Tapscott vs Shirky (from Frog Design)

Selected quotes from a conversation between Don Tapscott (author of Wikinomics, prof. at Rotman) and Clay Shirky (author of Here Comes Everybody, Cognitive Surplus) in Frog’s corporate magazine ‘Design Mind‘.


“The more appropriate metaphor for the growing loss of privacy today would be Frank Kafka’s The Trial, where the central character awaits trial and judgment from an inscrutable bureaucracy for a crime that he is not told about, using evidence that is never revealed to him, in a process that is equally random and inscrutable. Similarly, we could become the targets of social engineering, decisions and discrimination. And we will never really know what, or why…

“In the Net generation culture, we can see the new culture of work, the new marketplace, and even the new citizenship. There are problems and exceptions, but overall it’s a culture of freedom, customization, scrutiny, integrity, collaboration, fun, speed, and entertainment.”


“We’ve known for some time now that the Internet is better at “No” than “Go,” in the words of Micah Sifry. Five years ago, I was giving talks with slides of Amish barn raisings, saying “We need to figure out a way to use the network for this sort of constructive work,” but I’ve since come to conclude that the Internet is better at No than Go, which is to say it is a medium that favors extensive ties over intensive ones…

“The grain of the Internet seems to favor coalitions built on the intersection of people’s goals, not the union of those goals. This makes it good for movements and bad for political parties, at least as historically conceived. So I’d say we should expect to see a lot more knocking down of existing structures, while the work of building new ones based on deep integration remains as hard as ever…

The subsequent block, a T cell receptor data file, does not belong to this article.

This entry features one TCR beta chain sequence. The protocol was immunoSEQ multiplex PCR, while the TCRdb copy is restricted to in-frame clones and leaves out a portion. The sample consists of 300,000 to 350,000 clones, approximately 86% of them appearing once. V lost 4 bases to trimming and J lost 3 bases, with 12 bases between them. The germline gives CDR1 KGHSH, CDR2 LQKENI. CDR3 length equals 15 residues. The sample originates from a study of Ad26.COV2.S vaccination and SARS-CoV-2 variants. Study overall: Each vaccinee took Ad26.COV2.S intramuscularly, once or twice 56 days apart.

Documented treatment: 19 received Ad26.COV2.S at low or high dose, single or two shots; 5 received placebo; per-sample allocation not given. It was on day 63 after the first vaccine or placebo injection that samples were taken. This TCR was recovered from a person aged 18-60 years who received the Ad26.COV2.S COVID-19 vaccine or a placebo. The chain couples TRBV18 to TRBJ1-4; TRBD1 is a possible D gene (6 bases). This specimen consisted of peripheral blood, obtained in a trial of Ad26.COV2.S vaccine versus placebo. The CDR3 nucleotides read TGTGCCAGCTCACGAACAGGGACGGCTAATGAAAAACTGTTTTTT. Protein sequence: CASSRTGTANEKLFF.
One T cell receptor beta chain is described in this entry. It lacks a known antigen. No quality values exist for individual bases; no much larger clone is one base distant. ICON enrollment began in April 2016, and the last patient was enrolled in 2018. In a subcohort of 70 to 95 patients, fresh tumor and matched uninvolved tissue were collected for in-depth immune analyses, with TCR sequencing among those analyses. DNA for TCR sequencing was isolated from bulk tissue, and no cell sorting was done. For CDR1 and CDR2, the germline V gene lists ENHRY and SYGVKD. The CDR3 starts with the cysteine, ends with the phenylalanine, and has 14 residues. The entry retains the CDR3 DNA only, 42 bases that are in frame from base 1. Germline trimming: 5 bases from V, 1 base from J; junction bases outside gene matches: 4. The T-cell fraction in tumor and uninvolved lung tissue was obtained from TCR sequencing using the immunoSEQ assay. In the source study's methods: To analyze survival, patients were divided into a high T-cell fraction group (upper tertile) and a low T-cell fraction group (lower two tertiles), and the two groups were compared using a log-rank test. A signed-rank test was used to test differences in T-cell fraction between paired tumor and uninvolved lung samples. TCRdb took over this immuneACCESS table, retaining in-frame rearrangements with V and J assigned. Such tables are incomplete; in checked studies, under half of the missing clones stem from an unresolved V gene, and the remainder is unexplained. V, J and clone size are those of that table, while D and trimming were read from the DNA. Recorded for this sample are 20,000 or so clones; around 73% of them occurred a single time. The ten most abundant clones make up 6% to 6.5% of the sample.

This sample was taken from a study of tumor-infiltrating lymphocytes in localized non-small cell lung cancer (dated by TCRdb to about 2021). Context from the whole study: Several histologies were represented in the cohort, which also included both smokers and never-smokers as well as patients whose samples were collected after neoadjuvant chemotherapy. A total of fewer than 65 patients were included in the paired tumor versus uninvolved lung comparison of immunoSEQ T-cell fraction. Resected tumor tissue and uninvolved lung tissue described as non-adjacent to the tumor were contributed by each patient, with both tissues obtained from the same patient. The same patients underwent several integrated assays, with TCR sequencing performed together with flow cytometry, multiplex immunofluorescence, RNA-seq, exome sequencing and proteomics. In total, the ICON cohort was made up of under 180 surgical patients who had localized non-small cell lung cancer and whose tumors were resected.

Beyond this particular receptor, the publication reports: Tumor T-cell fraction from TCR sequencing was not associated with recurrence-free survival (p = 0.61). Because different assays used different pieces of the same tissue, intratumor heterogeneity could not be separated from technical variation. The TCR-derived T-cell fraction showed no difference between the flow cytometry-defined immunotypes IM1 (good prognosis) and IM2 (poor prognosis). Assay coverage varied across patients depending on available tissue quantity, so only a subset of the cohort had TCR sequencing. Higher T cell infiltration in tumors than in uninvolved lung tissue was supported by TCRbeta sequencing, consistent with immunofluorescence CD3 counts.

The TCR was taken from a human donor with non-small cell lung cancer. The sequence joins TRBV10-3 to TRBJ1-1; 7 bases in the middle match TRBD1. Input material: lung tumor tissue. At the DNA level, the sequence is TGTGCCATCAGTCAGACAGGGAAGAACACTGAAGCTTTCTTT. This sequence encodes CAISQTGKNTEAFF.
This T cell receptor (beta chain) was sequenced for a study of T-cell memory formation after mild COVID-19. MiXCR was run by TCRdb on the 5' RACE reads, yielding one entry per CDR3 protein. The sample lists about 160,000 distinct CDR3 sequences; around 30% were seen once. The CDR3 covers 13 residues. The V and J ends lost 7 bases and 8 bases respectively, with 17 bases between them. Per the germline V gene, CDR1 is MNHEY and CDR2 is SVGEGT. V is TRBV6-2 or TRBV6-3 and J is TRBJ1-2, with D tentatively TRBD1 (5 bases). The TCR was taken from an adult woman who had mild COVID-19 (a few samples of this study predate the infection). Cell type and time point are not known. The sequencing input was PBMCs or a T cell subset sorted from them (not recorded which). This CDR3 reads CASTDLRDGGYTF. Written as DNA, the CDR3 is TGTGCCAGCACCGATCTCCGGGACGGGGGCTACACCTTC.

“Right now, the best the Net can do for that latter category is make it easier for people to communicate about the kind of government they want and, when they are ready, to engage in the serious trade-offs needed to make a real government…

“If we leave it to individuals to inform themselves, the news junkies will simply pull away from the rest of society. We’ll have a tiny core of hyper-informed individuals and a large mass of people who don’t know and don’t care about politics, as we’ve always had, but we’ll lose the group in the middle that followed the news a bit…

“As news sources become more variable and news consumption becomes more voluntary, the single best thing individuals can do is to share what they care about…

“The promise of democracy, though, is that people can also be sources of political ideas, either by expressing their own or amplifying others’ ideas. So the best thing for democracy right now would be for people to share more expressly political speech, speech they approve of and speech they revile, on their social networks.


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